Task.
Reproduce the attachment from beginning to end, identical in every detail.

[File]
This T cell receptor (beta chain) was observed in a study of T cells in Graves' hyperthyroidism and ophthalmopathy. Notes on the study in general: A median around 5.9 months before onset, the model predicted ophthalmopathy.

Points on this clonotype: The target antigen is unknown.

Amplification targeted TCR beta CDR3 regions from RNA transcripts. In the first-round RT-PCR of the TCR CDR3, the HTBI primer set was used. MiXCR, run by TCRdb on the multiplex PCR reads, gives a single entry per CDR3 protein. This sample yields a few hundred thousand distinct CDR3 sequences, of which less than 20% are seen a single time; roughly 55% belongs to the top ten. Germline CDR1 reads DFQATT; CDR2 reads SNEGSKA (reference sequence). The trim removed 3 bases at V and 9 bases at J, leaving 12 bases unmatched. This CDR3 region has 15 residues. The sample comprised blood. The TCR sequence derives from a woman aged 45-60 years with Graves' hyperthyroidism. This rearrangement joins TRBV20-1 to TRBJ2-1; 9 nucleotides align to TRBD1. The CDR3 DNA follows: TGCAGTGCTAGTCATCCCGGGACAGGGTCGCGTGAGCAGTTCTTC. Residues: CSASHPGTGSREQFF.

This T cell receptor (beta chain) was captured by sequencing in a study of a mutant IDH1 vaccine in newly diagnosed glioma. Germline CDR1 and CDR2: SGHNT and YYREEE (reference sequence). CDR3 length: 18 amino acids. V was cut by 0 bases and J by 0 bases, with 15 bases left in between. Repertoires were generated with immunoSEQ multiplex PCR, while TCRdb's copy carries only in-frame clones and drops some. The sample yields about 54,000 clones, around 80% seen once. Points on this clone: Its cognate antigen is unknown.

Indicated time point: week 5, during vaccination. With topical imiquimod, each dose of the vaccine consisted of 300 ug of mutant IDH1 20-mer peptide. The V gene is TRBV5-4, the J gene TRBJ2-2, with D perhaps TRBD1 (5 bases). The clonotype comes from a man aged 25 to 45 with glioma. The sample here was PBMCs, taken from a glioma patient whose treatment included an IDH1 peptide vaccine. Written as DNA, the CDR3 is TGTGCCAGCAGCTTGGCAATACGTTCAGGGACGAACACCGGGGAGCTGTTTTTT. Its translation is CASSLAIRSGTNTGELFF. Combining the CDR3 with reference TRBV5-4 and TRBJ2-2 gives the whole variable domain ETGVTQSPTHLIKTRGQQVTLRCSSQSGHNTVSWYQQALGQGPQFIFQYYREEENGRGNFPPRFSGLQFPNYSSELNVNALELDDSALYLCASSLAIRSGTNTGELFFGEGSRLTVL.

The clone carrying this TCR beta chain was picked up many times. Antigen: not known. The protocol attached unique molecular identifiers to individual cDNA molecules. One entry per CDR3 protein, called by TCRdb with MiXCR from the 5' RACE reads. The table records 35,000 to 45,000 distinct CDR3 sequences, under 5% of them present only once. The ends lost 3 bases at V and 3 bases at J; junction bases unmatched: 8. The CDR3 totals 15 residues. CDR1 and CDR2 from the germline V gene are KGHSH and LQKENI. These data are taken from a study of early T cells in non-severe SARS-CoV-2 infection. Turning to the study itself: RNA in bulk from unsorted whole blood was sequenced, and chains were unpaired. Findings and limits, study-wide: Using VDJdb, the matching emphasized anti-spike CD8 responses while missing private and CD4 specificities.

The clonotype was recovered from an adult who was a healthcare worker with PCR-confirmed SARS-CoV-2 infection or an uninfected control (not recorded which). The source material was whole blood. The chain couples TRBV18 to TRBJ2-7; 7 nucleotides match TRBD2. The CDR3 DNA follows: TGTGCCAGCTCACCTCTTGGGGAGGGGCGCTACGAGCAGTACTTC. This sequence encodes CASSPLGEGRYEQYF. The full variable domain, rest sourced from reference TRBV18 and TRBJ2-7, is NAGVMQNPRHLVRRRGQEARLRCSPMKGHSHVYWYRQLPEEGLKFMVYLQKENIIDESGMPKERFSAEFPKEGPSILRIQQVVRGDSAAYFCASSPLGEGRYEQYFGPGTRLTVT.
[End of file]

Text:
This T cell receptor (beta chain) was observed in a study of T cells in Graves' hyperthyroidism and ophthalmopathy. Notes on the study in general: A median around 5.9 months before onset, the model predicted ophthalmopathy.

Points on this clonotype: The target antigen is unknown.

Amplification targeted TCR beta CDR3 regions from RNA transcripts. In the first-round RT-PCR of the TCR CDR3, the HTBI primer set was used. MiXCR, run by TCRdb on the multiplex PCR reads, gives a single entry per CDR3 protein. This sample yields a few hundred thousand distinct CDR3 sequences, of which less than 20% are seen a single time; roughly 55% belongs to the top ten. Germline CDR1 reads DFQATT; CDR2 reads SNEGSKA (reference sequence). The trim removed 3 bases at V and 9 bases at J, leaving 12 bases unmatched. This CDR3 region has 15 residues. The sample comprised blood. The TCR sequence derives from a woman aged 45-60 years with Graves' hyperthyroidism. This rearrangement joins TRBV20-1 to TRBJ2-1; 9 nucleotides align to TRBD1. The CDR3 DNA follows: TGCAGTGCTAGTCATCCCGGGACAGGGTCGCGTGAGCAGTTCTTC. Residues: CSASHPGTGSREQFF.

This T cell receptor (beta chain) was captured by sequencing in a study of a mutant IDH1 vaccine in newly diagnosed glioma. Germline CDR1 and CDR2: SGHNT and YYREEE (reference sequence). CDR3 length: 18 amino acids. V was cut by 0 bases and J by 0 bases, with 15 bases left in between. Repertoires were generated with immunoSEQ multiplex PCR, while TCRdb's copy carries only in-frame clones and drops some. The sample yields about 54,000 clones, around 80% seen once. Points on this clone: Its cognate antigen is unknown.

Indicated time point: week 5, during vaccination. With topical imiquimod, each dose of the vaccine consisted of 300 ug of mutant IDH1 20-mer peptide. The V gene is TRBV5-4, the J gene TRBJ2-2, with D perhaps TRBD1 (5 bases). The clonotype comes from a man aged 25 to 45 with glioma. The sample here was PBMCs, taken from a glioma patient whose treatment included an IDH1 peptide vaccine. Written as DNA, the CDR3 is TGTGCCAGCAGCTTGGCAATACGTTCAGGGACGAACACCGGGGAGCTGTTTTTT. Its translation is CASSLAIRSGTNTGELFF. Combining the CDR3 with reference TRBV5-4 and TRBJ2-2 gives the whole variable domain ETGVTQSPTHLIKTRGQQVTLRCSSQSGHNTVSWYQQALGQGPQFIFQYYREEENGRGNFPPRFSGLQFPNYSSELNVNALELDDSALYLCASSLAIRSGTNTGELFFGEGSRLTVL.

The clone carrying this TCR beta chain was picked up many times. Antigen: not known. The protocol attached unique molecular identifiers to individual cDNA molecules. One entry per CDR3 protein, called by TCRdb with MiXCR from the 5' RACE reads. The table records 35,000 to 45,000 distinct CDR3 sequences, under 5% of them present only once. The ends lost 3 bases at V and 3 bases at J; junction bases unmatched: 8. The CDR3 totals 15 residues. CDR1 and CDR2 from the germline V gene are KGHSH and LQKENI. These data are taken from a study of early T cells in non-severe SARS-CoV-2 infection. Turning to the study itself: RNA in bulk from unsorted whole blood was sequenced, and chains were unpaired. Findings and limits, study-wide: Using VDJdb, the matching emphasized anti-spike CD8 responses while missing private and CD4 specificities.

The clonotype was recovered from an adult who was a healthcare worker with PCR-confirmed SARS-CoV-2 infection or an uninfected control (not recorded which). The source material was whole blood. The chain couples TRBV18 to TRBJ2-7; 7 nucleotides match TRBD2. The CDR3 DNA follows: TGTGCCAGCTCACCTCTTGGGGAGGGGCGCTACGAGCAGTACTTC. This sequence encodes CASSPLGEGRYEQYF. The full variable domain, rest sourced from reference TRBV18 and TRBJ2-7, is NAGVMQNPRHLVRRRGQEARLRCSPMKGHSHVYWYRQLPEEGLKFMVYLQKENIIDESGMPKERFSAEFPKEGPSILRIQQVVRGDSAAYFCASSPLGEGRYEQYFGPGTRLTVT.